Powerful Money but Weak Speech at Obama's Second Inauguration
The ceremony Monday — brought to us by Bank of America, Coca-Cola, AT&T and other corporations at a total cost of $124 million — was an exercise in misrepresenting the dangers of global warming, the purpose of education and the future of America’s wars, writes Dave Lindorff at CounterPunch.
Rather than portraying climate change as the looming existential crisis scientists say it is, Obama talked in his inaugural address about “storms … droughts and forest fires” and American “leadership in a new technological marketplace.” Education was reduced to “job training” rather than a means for “transmitting culture.” And 10 years of war were said to be coming to an end at a time when the administration is negotiating the indefinite stationing of 10,000 soldiers in Afghanistan and expanding its drone and special forces operations in Yemen, Somalia, Pakistan and elsewhere around the globe.
“Surely the most jarring disconnect, though,” Lindorff writes, “was the inaugural celebration itself. There is no reason why a Constitutionally-mandated ceremony has to be financed by private money, yet the president’s Inauguration Committee solicited and had, by this last weekend, accepted over $124.3 million in contributions from corporations and labor unions.”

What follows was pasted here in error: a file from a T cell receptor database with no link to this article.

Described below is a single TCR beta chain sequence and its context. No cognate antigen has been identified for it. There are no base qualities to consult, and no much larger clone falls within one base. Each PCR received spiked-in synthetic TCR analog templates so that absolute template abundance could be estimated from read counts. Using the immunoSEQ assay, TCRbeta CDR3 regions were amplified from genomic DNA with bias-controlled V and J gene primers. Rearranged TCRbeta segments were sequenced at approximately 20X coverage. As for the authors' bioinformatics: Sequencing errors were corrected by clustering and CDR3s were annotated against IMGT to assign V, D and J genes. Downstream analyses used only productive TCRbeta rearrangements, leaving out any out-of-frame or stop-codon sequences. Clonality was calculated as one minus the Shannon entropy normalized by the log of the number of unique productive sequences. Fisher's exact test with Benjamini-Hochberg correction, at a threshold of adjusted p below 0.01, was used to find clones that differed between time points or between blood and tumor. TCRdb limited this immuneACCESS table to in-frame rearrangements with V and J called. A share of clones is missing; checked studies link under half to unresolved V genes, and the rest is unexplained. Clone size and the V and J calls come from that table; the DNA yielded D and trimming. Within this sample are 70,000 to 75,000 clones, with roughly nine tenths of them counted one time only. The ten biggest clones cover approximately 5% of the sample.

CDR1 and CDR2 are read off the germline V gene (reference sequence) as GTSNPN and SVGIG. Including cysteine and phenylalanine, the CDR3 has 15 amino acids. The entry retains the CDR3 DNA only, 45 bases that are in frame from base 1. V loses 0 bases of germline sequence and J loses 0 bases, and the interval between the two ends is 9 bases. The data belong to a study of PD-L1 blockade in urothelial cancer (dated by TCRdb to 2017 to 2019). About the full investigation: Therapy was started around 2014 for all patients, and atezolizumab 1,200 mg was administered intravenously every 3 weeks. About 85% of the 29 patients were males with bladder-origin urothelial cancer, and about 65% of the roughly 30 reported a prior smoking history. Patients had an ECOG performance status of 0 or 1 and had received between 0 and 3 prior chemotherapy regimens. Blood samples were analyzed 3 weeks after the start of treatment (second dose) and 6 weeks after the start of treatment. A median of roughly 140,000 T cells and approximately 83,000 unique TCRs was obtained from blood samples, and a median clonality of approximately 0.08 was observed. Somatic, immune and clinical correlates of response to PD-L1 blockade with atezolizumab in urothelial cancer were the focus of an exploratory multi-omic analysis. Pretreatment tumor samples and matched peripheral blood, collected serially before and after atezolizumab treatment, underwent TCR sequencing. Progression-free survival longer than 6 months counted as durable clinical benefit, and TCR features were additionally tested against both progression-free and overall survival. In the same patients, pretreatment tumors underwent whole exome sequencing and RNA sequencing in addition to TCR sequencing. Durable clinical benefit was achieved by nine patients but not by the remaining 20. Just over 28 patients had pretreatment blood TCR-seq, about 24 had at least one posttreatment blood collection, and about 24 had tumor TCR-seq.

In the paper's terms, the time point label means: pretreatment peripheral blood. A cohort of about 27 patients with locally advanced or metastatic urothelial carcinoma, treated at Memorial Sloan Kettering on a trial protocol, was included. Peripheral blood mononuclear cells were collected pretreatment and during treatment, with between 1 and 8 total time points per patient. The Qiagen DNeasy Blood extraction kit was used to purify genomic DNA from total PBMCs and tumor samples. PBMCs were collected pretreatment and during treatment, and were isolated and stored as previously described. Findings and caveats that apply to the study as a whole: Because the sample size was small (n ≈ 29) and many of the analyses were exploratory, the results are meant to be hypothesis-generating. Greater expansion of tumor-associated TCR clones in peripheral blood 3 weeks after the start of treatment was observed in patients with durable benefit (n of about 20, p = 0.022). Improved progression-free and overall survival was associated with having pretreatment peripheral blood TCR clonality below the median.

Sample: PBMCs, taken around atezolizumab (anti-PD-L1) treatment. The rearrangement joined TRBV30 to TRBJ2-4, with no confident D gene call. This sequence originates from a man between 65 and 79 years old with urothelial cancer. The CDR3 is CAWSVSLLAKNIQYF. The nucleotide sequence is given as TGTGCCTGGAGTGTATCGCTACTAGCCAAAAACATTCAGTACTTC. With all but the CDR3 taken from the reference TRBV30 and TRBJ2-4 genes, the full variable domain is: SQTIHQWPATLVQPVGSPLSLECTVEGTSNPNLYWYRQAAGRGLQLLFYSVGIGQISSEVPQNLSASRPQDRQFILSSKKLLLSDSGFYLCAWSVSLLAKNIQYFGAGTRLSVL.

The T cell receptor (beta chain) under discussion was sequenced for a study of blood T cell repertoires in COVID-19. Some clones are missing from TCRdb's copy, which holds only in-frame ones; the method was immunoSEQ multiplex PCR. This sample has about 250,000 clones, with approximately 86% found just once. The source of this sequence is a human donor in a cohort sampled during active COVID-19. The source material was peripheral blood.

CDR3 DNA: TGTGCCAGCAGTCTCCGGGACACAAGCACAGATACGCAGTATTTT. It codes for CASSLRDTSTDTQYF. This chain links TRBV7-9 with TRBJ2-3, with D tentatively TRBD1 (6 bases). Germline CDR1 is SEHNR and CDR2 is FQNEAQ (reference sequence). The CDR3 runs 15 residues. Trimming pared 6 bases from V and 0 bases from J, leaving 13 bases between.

That amount “dwarfs the $50 million that was raised in private donations for the president’s first inauguration. It also came in much bigger amounts, as the president this year dropped a $50,000 maximum donation limit he had set for his first term Inaugural. This time the limit was set at $1 million.” Exxon Mobil alone gave $260,000 to the inauguration committee.
— Posted by Alexander Reed Kelly.
Dave Lindorff at CounterPunch:
All these companies and unions are donating not out of some sense of civic duty but to in order to buy favors from the White House during the president’s second term.
These contributors–and especially the corporate ones, since at least the unions are representing large numbers of ordinary working people — make a joke out of the lines the President spoke when he said, “For we, the people, understand that our country cannot succeed when a shrinking few do very well and a growing many barely make it,” and later, “You and I, as citizens, have the power to set this country’s course. You and I, as citizens, have the obligation to shape the debates of our time – not only with the votes we cast, but with the voices we lift in defense of our most ancient values and enduring ideals.”